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Managerial Incentives and Product Market Competition

Managerial Incentives and Product Market Competition The paper shows that an increase in competition has two effects on managerial incentives: It increases the probability of liquidation, which has a positive effect on managerial effort, but it also reduces the firm's profits, which may make it less attractive to induce high effort. Thus, the total effect is ambiguous.I identify natural circumstances where increasing competition unambiguously reduces managerial slack. In general, however, this relation need not be monotonic. A simple example demonstrates that—starting from a monopoly—managerial effort may increase as additional competitors enter the market, but will eventually decrease when competition becomes too intense. http://www.deepdyve.com/assets/images/DeepDyve-Logo-lg.png The Review of Economic Studies Oxford University Press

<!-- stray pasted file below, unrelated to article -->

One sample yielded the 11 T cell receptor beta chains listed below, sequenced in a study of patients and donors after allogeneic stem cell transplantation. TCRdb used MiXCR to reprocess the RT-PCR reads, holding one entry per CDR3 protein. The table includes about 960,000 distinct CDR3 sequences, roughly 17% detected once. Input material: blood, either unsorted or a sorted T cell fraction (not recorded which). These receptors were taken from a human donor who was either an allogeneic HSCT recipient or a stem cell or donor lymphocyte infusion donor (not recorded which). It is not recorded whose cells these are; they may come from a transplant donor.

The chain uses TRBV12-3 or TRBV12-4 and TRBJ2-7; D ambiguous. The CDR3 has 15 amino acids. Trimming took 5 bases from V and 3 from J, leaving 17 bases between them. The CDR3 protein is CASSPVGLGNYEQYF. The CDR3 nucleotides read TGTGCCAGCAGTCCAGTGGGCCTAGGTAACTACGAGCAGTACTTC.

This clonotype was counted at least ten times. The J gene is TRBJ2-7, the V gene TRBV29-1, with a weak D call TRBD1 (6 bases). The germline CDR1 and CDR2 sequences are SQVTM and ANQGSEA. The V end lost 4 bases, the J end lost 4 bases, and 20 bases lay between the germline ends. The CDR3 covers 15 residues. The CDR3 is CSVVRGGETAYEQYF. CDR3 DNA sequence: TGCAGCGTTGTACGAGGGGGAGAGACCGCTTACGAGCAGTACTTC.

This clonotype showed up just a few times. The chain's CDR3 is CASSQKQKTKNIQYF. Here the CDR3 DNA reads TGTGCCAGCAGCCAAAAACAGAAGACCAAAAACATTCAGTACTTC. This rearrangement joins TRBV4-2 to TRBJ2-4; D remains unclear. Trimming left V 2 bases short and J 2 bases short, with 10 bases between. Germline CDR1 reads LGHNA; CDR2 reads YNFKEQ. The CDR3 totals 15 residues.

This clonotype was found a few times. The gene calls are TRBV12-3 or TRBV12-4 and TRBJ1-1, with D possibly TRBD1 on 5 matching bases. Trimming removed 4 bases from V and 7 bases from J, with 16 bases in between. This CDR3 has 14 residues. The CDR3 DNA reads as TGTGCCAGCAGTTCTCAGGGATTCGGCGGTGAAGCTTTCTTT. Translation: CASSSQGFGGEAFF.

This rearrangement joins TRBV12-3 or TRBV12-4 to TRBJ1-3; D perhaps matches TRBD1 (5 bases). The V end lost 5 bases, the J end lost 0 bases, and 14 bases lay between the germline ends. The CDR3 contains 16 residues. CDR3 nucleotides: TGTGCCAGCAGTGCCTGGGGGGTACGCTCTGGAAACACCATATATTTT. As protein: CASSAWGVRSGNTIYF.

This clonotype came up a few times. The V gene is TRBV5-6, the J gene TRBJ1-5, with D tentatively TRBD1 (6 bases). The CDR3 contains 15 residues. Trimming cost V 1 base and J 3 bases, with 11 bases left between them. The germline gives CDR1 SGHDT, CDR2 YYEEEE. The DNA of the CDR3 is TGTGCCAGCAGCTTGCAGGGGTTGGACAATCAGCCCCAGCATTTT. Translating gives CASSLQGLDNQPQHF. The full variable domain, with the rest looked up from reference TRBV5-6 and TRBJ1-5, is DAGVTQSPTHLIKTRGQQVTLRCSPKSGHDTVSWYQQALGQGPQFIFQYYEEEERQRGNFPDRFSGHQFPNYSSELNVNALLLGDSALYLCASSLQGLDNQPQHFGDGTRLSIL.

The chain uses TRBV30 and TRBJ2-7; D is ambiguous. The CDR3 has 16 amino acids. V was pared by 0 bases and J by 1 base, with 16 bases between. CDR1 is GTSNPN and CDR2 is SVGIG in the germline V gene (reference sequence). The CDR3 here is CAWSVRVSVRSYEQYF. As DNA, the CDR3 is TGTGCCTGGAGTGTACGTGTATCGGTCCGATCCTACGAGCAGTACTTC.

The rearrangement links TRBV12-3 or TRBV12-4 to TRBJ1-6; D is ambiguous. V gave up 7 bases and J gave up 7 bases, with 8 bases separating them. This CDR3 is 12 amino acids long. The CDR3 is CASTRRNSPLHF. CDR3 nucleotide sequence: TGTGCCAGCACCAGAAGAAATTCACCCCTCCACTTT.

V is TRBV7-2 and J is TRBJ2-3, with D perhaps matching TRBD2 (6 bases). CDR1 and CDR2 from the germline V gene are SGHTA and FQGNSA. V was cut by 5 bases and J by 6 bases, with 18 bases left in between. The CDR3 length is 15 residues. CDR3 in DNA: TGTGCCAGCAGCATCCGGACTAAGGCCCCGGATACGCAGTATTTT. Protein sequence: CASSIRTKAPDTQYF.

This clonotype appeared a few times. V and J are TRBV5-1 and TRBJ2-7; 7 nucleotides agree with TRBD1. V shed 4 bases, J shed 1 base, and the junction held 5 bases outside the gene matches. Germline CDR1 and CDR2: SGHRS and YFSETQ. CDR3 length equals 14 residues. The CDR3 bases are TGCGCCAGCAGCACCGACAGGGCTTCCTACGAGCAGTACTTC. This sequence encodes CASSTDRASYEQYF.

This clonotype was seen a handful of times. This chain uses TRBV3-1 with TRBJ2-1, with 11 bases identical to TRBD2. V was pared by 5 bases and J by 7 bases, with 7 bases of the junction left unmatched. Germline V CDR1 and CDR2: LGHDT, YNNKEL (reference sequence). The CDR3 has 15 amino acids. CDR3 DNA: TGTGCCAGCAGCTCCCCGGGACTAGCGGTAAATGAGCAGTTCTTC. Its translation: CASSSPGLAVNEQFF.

Managerial Incentives and Product Market Competition

The Review of Economic Studies , Volume 64 (2) – Apr 1, 1997

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References (24)

Publisher
Oxford University Press
Copyright
© Published by Oxford University Press.
Subject
Articles
ISSN
0034-6527
eISSN
1467-937X
DOI
10.2307/2971709
Publisher site
See Article on Publisher Site

Abstract

The paper shows that an increase in competition has two effects on managerial incentives: It increases the probability of liquidation, which has a positive effect on managerial effort, but it also reduces the firm's profits, which may make it less attractive to induce high effort. Thus, the total effect is ambiguous.I identify natural circumstances where increasing competition unambiguously reduces managerial slack. In general, however, this relation need not be monotonic. A simple example demonstrates that—starting from a monopoly—managerial effort may increase as additional competitors enter the market, but will eventually decrease when competition becomes too intense.

Journal

The Review of Economic StudiesOxford University Press

Published: Apr 1, 1997

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